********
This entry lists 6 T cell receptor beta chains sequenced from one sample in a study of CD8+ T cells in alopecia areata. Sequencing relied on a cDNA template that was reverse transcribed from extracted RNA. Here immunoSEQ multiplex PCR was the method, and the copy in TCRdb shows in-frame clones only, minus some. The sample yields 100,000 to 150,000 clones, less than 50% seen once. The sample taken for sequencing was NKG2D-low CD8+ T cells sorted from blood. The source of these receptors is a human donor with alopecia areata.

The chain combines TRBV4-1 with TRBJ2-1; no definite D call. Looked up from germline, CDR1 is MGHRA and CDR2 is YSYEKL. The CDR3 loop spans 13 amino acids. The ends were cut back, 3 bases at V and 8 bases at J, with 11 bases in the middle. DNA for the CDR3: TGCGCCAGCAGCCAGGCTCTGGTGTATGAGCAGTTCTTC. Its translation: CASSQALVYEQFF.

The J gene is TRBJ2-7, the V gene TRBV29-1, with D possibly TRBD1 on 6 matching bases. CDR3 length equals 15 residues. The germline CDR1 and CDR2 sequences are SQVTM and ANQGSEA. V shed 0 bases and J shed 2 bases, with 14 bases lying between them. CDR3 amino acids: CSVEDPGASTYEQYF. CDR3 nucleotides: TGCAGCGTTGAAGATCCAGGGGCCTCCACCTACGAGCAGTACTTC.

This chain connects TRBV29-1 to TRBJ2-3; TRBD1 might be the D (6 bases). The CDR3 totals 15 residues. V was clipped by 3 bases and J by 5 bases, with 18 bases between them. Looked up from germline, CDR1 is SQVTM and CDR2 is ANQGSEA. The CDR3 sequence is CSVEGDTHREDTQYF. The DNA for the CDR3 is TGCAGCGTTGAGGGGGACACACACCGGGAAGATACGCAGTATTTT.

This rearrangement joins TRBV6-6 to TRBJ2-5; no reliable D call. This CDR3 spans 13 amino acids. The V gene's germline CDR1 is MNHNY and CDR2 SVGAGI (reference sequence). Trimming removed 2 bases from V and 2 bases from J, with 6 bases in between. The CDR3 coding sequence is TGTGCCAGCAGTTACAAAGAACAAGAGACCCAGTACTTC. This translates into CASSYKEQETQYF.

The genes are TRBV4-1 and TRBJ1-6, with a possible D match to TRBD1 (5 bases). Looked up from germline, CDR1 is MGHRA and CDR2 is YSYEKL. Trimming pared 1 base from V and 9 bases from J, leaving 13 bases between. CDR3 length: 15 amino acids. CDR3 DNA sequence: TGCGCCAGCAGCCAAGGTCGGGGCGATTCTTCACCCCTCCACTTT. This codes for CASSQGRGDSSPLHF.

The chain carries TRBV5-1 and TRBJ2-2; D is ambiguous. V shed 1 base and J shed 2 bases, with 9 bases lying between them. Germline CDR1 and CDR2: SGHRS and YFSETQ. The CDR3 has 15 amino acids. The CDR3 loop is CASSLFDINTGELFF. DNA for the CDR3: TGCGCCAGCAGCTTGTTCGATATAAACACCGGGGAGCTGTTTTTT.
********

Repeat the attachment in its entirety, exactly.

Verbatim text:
This entry lists 6 T cell receptor beta chains sequenced from one sample in a study of CD8+ T cells in alopecia areata. Sequencing relied on a cDNA template that was reverse transcribed from extracted RNA. Here immunoSEQ multiplex PCR was the method, and the copy in TCRdb shows in-frame clones only, minus some. The sample yields 100,000 to 150,000 clones, less than 50% seen once. The sample taken for sequencing was NKG2D-low CD8+ T cells sorted from blood. The source of these receptors is a human donor with alopecia areata.

The chain combines TRBV4-1 with TRBJ2-1; no definite D call. Looked up from germline, CDR1 is MGHRA and CDR2 is YSYEKL. The CDR3 loop spans 13 amino acids. The ends were cut back, 3 bases at V and 8 bases at J, with 11 bases in the middle. DNA for the CDR3: TGCGCCAGCAGCCAGGCTCTGGTGTATGAGCAGTTCTTC. Its translation: CASSQALVYEQFF.

The J gene is TRBJ2-7, the V gene TRBV29-1, with D possibly TRBD1 on 6 matching bases. CDR3 length equals 15 residues. The germline CDR1 and CDR2 sequences are SQVTM and ANQGSEA. V shed 0 bases and J shed 2 bases, with 14 bases lying between them. CDR3 amino acids: CSVEDPGASTYEQYF. CDR3 nucleotides: TGCAGCGTTGAAGATCCAGGGGCCTCCACCTACGAGCAGTACTTC.

This chain connects TRBV29-1 to TRBJ2-3; TRBD1 might be the D (6 bases). The CDR3 totals 15 residues. V was clipped by 3 bases and J by 5 bases, with 18 bases between them. Looked up from germline, CDR1 is SQVTM and CDR2 is ANQGSEA. The CDR3 sequence is CSVEGDTHREDTQYF. The DNA for the CDR3 is TGCAGCGTTGAGGGGGACACACACCGGGAAGATACGCAGTATTTT.

This rearrangement joins TRBV6-6 to TRBJ2-5; no reliable D call. This CDR3 spans 13 amino acids. The V gene's germline CDR1 is MNHNY and CDR2 SVGAGI (reference sequence). Trimming removed 2 bases from V and 2 bases from J, with 6 bases in between. The CDR3 coding sequence is TGTGCCAGCAGTTACAAAGAACAAGAGACCCAGTACTTC. This translates into CASSYKEQETQYF.

The genes are TRBV4-1 and TRBJ1-6, with a possible D match to TRBD1 (5 bases). Looked up from germline, CDR1 is MGHRA and CDR2 is YSYEKL. Trimming pared 1 base from V and 9 bases from J, leaving 13 bases between. CDR3 length: 15 amino acids. CDR3 DNA sequence: TGCGCCAGCAGCCAAGGTCGGGGCGATTCTTCACCCCTCCACTTT. This codes for CASSQGRGDSSPLHF.

The chain carries TRBV5-1 and TRBJ2-2; D is ambiguous. V shed 1 base and J shed 2 bases, with 9 bases lying between them. Germline CDR1 and CDR2: SGHRS and YFSETQ. The CDR3 has 15 amino acids. The CDR3 loop is CASSLFDINTGELFF. DNA for the CDR3: TGCGCCAGCAGCTTGTTCGATATAAACACCGGGGAGCTGTTTTTT.